The first to enter a world no one in your family has entered before.
By Kathryn Gonzales
Ana Fuentes, 17, will be the first in her family to graduate high school, but instead of pride she feels the pressure of success that has been growing as she has achieved more than her parents ever could.
A senior at Furness High School in South Philadelphia, Fuentes was raised by Honduran immigrant parents and is the oldest of her three siblings. At a young age, Fuentes had to become her own teacher when it came to navigate the world of academics.
“I needed to get the grades in middle school and high school in order to show myself I can do it, but also my parents”, she said. “I realized I was weighed down by the pressure to show my parents and my little brothers that it can be done.”
Fuentes is one of many first-generation students from immigrant families to continue the educational journey despite the challenges that are in their way. A 2011 report from the Higher Educational Research Institute at UCLA found that within four years, only 27 percent of the first-generation students earned a bachelor’s degree; in comparison, 42 percent of their non-first-generation peers had received their degrees.
College students who have the shared status of being first-generation and an immigrant are burdened with navigating the college process, finding resources and balancing their dream and goals with those of their family to name a few. These students pursue higher education to improve their family’s socioeconomic status, which makes choosing a career path an important decision.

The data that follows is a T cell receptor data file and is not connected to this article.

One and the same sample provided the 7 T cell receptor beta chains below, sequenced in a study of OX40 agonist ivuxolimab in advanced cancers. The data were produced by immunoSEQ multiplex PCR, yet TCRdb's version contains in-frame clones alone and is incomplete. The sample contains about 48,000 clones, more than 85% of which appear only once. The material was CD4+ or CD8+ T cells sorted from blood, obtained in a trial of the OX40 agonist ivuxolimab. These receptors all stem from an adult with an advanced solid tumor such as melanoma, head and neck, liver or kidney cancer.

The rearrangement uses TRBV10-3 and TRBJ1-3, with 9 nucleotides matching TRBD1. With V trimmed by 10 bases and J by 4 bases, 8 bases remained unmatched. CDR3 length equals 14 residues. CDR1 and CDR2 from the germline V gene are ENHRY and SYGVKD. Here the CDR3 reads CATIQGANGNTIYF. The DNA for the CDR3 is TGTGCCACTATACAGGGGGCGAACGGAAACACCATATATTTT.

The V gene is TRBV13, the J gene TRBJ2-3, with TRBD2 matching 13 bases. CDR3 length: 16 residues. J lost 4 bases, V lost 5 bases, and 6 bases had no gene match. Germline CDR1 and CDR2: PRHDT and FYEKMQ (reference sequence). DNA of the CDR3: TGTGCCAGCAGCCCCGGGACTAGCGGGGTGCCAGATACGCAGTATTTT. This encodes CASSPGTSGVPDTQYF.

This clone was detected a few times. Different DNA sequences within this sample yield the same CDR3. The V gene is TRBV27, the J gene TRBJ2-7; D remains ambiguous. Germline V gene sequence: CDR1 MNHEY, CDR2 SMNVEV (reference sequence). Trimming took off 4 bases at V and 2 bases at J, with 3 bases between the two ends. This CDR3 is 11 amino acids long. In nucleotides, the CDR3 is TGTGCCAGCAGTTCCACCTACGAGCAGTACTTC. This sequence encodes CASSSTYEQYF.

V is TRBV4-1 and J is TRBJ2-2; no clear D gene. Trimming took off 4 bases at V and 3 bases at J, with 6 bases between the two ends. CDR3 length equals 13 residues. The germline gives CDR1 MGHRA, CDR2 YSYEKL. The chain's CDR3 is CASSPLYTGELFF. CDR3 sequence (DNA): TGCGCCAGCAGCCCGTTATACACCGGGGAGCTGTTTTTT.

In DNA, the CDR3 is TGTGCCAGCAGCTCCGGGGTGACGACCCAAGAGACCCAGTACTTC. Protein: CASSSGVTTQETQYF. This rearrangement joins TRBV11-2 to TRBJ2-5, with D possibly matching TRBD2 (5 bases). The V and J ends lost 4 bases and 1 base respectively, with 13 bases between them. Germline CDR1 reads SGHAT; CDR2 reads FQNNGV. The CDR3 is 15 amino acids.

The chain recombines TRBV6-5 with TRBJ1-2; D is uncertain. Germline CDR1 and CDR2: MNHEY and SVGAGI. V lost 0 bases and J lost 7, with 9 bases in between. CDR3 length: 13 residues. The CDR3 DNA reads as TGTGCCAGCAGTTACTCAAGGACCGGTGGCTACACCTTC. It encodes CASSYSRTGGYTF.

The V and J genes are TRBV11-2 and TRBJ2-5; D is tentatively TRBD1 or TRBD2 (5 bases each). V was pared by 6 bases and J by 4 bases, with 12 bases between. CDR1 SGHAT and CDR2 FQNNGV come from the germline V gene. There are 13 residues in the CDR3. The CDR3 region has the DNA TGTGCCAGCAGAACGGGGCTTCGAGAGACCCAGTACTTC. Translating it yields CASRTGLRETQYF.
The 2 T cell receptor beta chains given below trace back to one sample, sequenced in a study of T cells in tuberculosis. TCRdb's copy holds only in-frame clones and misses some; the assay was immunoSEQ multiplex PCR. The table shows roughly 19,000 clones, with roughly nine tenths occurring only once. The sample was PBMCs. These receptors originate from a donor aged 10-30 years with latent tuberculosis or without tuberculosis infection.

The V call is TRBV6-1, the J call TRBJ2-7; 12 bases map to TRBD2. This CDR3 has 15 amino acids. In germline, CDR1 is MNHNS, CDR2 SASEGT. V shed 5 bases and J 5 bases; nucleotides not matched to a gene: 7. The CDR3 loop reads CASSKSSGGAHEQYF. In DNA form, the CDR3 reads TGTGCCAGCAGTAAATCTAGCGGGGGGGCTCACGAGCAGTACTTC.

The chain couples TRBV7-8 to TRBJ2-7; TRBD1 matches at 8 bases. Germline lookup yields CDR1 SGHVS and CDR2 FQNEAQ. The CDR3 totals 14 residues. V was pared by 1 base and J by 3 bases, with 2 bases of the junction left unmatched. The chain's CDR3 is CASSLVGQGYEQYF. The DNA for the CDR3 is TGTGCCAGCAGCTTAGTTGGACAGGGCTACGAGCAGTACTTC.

“It is already hard enough being first-gen but when my parents don’t know what I am going through with the college process then it’s kind of lonely,” Fuentes explained.
For many first-generation immigrant students, it is there sole responsibility to make sure they are on track to academic success, while still providing support for their family.
While these students are climbing the ladder of academic achievement in their families, they are faced with dealing with family obligations, which may create tension as students are torn between the demands of their home and family versus those of their academics. Continue reading